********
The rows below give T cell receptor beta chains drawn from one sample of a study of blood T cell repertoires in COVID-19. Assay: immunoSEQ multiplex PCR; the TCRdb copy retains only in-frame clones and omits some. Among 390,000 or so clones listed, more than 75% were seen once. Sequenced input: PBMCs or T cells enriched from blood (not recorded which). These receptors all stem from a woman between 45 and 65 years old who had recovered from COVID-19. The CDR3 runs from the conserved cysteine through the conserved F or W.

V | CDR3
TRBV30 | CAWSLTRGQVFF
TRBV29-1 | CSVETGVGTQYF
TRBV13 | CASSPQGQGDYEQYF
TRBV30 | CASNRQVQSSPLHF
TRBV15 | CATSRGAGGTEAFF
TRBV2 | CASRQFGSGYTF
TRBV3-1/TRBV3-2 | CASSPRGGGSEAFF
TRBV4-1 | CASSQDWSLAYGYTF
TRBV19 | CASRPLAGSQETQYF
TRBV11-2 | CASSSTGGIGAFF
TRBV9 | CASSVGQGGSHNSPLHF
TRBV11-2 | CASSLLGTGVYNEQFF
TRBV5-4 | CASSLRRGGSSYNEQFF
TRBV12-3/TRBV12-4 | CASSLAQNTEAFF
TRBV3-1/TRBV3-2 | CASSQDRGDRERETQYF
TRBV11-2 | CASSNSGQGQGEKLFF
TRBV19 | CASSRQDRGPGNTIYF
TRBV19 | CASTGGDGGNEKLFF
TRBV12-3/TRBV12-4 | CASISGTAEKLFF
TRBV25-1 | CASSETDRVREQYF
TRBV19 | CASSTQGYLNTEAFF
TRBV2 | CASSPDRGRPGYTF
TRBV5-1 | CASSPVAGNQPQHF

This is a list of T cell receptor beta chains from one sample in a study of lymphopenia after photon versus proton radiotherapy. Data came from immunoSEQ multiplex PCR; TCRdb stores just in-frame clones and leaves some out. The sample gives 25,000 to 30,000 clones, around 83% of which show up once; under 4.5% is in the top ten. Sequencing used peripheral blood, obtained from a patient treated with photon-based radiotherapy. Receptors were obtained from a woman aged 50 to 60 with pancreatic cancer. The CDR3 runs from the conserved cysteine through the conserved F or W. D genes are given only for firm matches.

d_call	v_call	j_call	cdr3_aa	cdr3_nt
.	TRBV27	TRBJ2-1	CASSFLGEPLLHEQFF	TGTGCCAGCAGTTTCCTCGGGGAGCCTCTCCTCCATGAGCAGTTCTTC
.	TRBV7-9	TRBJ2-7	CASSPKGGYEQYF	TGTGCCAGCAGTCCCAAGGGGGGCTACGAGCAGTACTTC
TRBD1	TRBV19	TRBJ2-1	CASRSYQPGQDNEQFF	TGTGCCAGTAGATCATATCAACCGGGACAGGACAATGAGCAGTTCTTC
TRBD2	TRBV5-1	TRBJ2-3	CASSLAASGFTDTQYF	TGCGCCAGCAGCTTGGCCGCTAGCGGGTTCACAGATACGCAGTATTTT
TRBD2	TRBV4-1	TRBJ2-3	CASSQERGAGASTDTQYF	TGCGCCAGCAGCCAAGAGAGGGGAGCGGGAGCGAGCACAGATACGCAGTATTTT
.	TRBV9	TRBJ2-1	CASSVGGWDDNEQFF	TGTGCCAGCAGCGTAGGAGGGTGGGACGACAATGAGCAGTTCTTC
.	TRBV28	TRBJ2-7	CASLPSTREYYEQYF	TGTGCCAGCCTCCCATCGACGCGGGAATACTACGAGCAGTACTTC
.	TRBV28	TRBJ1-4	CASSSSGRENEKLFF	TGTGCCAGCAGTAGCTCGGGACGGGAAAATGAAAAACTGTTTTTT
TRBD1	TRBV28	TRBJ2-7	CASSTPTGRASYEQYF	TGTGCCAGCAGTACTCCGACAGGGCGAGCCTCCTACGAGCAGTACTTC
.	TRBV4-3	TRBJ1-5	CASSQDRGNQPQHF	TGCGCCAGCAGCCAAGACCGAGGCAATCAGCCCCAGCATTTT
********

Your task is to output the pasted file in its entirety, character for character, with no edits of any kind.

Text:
The rows below give T cell receptor beta chains drawn from one sample of a study of blood T cell repertoires in COVID-19. Assay: immunoSEQ multiplex PCR; the TCRdb copy retains only in-frame clones and omits some. Among 390,000 or so clones listed, more than 75% were seen once. Sequenced input: PBMCs or T cells enriched from blood (not recorded which). These receptors all stem from a woman between 45 and 65 years old who had recovered from COVID-19. The CDR3 runs from the conserved cysteine through the conserved F or W.

V | CDR3
TRBV30 | CAWSLTRGQVFF
TRBV29-1 | CSVETGVGTQYF
TRBV13 | CASSPQGQGDYEQYF
TRBV30 | CASNRQVQSSPLHF
TRBV15 | CATSRGAGGTEAFF
TRBV2 | CASRQFGSGYTF
TRBV3-1/TRBV3-2 | CASSPRGGGSEAFF
TRBV4-1 | CASSQDWSLAYGYTF
TRBV19 | CASRPLAGSQETQYF
TRBV11-2 | CASSSTGGIGAFF
TRBV9 | CASSVGQGGSHNSPLHF
TRBV11-2 | CASSLLGTGVYNEQFF
TRBV5-4 | CASSLRRGGSSYNEQFF
TRBV12-3/TRBV12-4 | CASSLAQNTEAFF
TRBV3-1/TRBV3-2 | CASSQDRGDRERETQYF
TRBV11-2 | CASSNSGQGQGEKLFF
TRBV19 | CASSRQDRGPGNTIYF
TRBV19 | CASTGGDGGNEKLFF
TRBV12-3/TRBV12-4 | CASISGTAEKLFF
TRBV25-1 | CASSETDRVREQYF
TRBV19 | CASSTQGYLNTEAFF
TRBV2 | CASSPDRGRPGYTF
TRBV5-1 | CASSPVAGNQPQHF

This is a list of T cell receptor beta chains from one sample in a study of lymphopenia after photon versus proton radiotherapy. Data came from immunoSEQ multiplex PCR; TCRdb stores just in-frame clones and leaves some out. The sample gives 25,000 to 30,000 clones, around 83% of which show up once; under 4.5% is in the top ten. Sequencing used peripheral blood, obtained from a patient treated with photon-based radiotherapy. Receptors were obtained from a woman aged 50 to 60 with pancreatic cancer. The CDR3 runs from the conserved cysteine through the conserved F or W. D genes are given only for firm matches.

d_call	v_call	j_call	cdr3_aa	cdr3_nt
.	TRBV27	TRBJ2-1	CASSFLGEPLLHEQFF	TGTGCCAGCAGTTTCCTCGGGGAGCCTCTCCTCCATGAGCAGTTCTTC
.	TRBV7-9	TRBJ2-7	CASSPKGGYEQYF	TGTGCCAGCAGTCCCAAGGGGGGCTACGAGCAGTACTTC
TRBD1	TRBV19	TRBJ2-1	CASRSYQPGQDNEQFF	TGTGCCAGTAGATCATATCAACCGGGACAGGACAATGAGCAGTTCTTC
TRBD2	TRBV5-1	TRBJ2-3	CASSLAASGFTDTQYF	TGCGCCAGCAGCTTGGCCGCTAGCGGGTTCACAGATACGCAGTATTTT
TRBD2	TRBV4-1	TRBJ2-3	CASSQERGAGASTDTQYF	TGCGCCAGCAGCCAAGAGAGGGGAGCGGGAGCGAGCACAGATACGCAGTATTTT
.	TRBV9	TRBJ2-1	CASSVGGWDDNEQFF	TGTGCCAGCAGCGTAGGAGGGTGGGACGACAATGAGCAGTTCTTC
.	TRBV28	TRBJ2-7	CASLPSTREYYEQYF	TGTGCCAGCCTCCCATCGACGCGGGAATACTACGAGCAGTACTTC
.	TRBV28	TRBJ1-4	CASSSSGRENEKLFF	TGTGCCAGCAGTAGCTCGGGACGGGAAAATGAAAAACTGTTTTTT
TRBD1	TRBV28	TRBJ2-7	CASSTPTGRASYEQYF	TGTGCCAGCAGTACTCCGACAGGGCGAGCCTCCTACGAGCAGTACTTC
.	TRBV4-3	TRBJ1-5	CASSQDRGNQPQHF	TGCGCCAGCAGCCAAGACCGAGGCAATCAGCCCCAGCATTTT